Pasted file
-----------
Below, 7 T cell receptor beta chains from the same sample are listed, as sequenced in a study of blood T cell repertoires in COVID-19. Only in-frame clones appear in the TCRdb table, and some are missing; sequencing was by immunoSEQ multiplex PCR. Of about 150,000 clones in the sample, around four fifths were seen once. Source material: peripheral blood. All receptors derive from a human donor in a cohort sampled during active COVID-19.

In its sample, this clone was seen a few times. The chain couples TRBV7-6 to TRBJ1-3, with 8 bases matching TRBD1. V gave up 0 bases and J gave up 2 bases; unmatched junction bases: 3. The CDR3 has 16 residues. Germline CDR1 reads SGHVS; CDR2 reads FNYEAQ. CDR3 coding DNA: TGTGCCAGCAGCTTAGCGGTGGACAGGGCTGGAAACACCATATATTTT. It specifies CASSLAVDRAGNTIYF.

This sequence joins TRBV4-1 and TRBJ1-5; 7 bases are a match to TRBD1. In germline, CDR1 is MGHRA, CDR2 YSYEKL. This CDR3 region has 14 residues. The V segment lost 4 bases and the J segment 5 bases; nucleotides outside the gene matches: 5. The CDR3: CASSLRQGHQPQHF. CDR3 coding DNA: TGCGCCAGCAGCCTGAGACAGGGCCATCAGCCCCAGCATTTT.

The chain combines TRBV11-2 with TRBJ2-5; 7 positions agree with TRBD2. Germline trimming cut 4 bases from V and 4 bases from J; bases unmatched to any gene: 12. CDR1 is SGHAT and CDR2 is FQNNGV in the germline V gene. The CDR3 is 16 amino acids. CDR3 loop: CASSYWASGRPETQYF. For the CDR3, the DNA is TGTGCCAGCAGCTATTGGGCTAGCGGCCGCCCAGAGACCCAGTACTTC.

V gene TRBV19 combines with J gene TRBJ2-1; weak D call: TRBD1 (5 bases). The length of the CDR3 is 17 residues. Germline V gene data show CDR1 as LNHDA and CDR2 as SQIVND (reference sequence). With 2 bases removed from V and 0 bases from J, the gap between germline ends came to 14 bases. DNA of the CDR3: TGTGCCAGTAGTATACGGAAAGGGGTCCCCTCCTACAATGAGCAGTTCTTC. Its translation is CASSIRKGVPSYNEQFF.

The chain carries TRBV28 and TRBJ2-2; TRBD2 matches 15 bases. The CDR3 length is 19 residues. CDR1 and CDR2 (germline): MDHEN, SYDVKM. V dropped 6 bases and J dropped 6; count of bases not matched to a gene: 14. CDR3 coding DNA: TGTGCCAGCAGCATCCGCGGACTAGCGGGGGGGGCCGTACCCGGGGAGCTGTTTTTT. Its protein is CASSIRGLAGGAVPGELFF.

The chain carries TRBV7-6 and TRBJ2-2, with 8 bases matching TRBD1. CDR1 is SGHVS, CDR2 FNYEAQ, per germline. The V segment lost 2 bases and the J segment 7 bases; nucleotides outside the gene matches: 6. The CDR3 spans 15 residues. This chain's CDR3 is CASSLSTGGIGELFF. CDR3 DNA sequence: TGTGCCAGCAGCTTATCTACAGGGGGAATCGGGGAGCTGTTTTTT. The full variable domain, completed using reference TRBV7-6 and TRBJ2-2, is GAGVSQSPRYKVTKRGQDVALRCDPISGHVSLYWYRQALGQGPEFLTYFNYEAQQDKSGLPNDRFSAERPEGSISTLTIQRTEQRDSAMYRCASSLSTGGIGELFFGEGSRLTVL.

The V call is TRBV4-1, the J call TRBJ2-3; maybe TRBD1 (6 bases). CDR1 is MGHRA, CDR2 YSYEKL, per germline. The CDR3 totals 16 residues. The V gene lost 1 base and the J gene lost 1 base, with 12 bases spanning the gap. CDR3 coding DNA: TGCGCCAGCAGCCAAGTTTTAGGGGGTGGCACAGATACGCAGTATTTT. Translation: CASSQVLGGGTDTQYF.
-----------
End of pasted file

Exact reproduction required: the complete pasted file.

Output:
Below, 7 T cell receptor beta chains from the same sample are listed, as sequenced in a study of blood T cell repertoires in COVID-19. Only in-frame clones appear in the TCRdb table, and some are missing; sequencing was by immunoSEQ multiplex PCR. Of about 150,000 clones in the sample, around four fifths were seen once. Source material: peripheral blood. All receptors derive from a human donor in a cohort sampled during active COVID-19.

In its sample, this clone was seen a few times. The chain couples TRBV7-6 to TRBJ1-3, with 8 bases matching TRBD1. V gave up 0 bases and J gave up 2 bases; unmatched junction bases: 3. The CDR3 has 16 residues. Germline CDR1 reads SGHVS; CDR2 reads FNYEAQ. CDR3 coding DNA: TGTGCCAGCAGCTTAGCGGTGGACAGGGCTGGAAACACCATATATTTT. It specifies CASSLAVDRAGNTIYF.

This sequence joins TRBV4-1 and TRBJ1-5; 7 bases are a match to TRBD1. In germline, CDR1 is MGHRA, CDR2 YSYEKL. This CDR3 region has 14 residues. The V segment lost 4 bases and the J segment 5 bases; nucleotides outside the gene matches: 5. The CDR3: CASSLRQGHQPQHF. CDR3 coding DNA: TGCGCCAGCAGCCTGAGACAGGGCCATCAGCCCCAGCATTTT.

The chain combines TRBV11-2 with TRBJ2-5; 7 positions agree with TRBD2. Germline trimming cut 4 bases from V and 4 bases from J; bases unmatched to any gene: 12. CDR1 is SGHAT and CDR2 is FQNNGV in the germline V gene. The CDR3 is 16 amino acids. CDR3 loop: CASSYWASGRPETQYF. For the CDR3, the DNA is TGTGCCAGCAGCTATTGGGCTAGCGGCCGCCCAGAGACCCAGTACTTC.

V gene TRBV19 combines with J gene TRBJ2-1; weak D call: TRBD1 (5 bases). The length of the CDR3 is 17 residues. Germline V gene data show CDR1 as LNHDA and CDR2 as SQIVND (reference sequence). With 2 bases removed from V and 0 bases from J, the gap between germline ends came to 14 bases. DNA of the CDR3: TGTGCCAGTAGTATACGGAAAGGGGTCCCCTCCTACAATGAGCAGTTCTTC. Its translation is CASSIRKGVPSYNEQFF.

The chain carries TRBV28 and TRBJ2-2; TRBD2 matches 15 bases. The CDR3 length is 19 residues. CDR1 and CDR2 (germline): MDHEN, SYDVKM. V dropped 6 bases and J dropped 6; count of bases not matched to a gene: 14. CDR3 coding DNA: TGTGCCAGCAGCATCCGCGGACTAGCGGGGGGGGCCGTACCCGGGGAGCTGTTTTTT. Its protein is CASSIRGLAGGAVPGELFF.

The chain carries TRBV7-6 and TRBJ2-2, with 8 bases matching TRBD1. CDR1 is SGHVS, CDR2 FNYEAQ, per germline. The V segment lost 2 bases and the J segment 7 bases; nucleotides outside the gene matches: 6. The CDR3 spans 15 residues. This chain's CDR3 is CASSLSTGGIGELFF. CDR3 DNA sequence: TGTGCCAGCAGCTTATCTACAGGGGGAATCGGGGAGCTGTTTTTT. The full variable domain, completed using reference TRBV7-6 and TRBJ2-2, is GAGVSQSPRYKVTKRGQDVALRCDPISGHVSLYWYRQALGQGPEFLTYFNYEAQQDKSGLPNDRFSAERPEGSISTLTIQRTEQRDSAMYRCASSLSTGGIGELFFGEGSRLTVL.

The V call is TRBV4-1, the J call TRBJ2-3; maybe TRBD1 (6 bases). CDR1 is MGHRA, CDR2 YSYEKL, per germline. The CDR3 totals 16 residues. The V gene lost 1 base and the J gene lost 1 base, with 12 bases spanning the gap. CDR3 coding DNA: TGCGCCAGCAGCCAAGTTTTAGGGGGTGGCACAGATACGCAGTATTTT. Translation: CASSQVLGGGTDTQYF.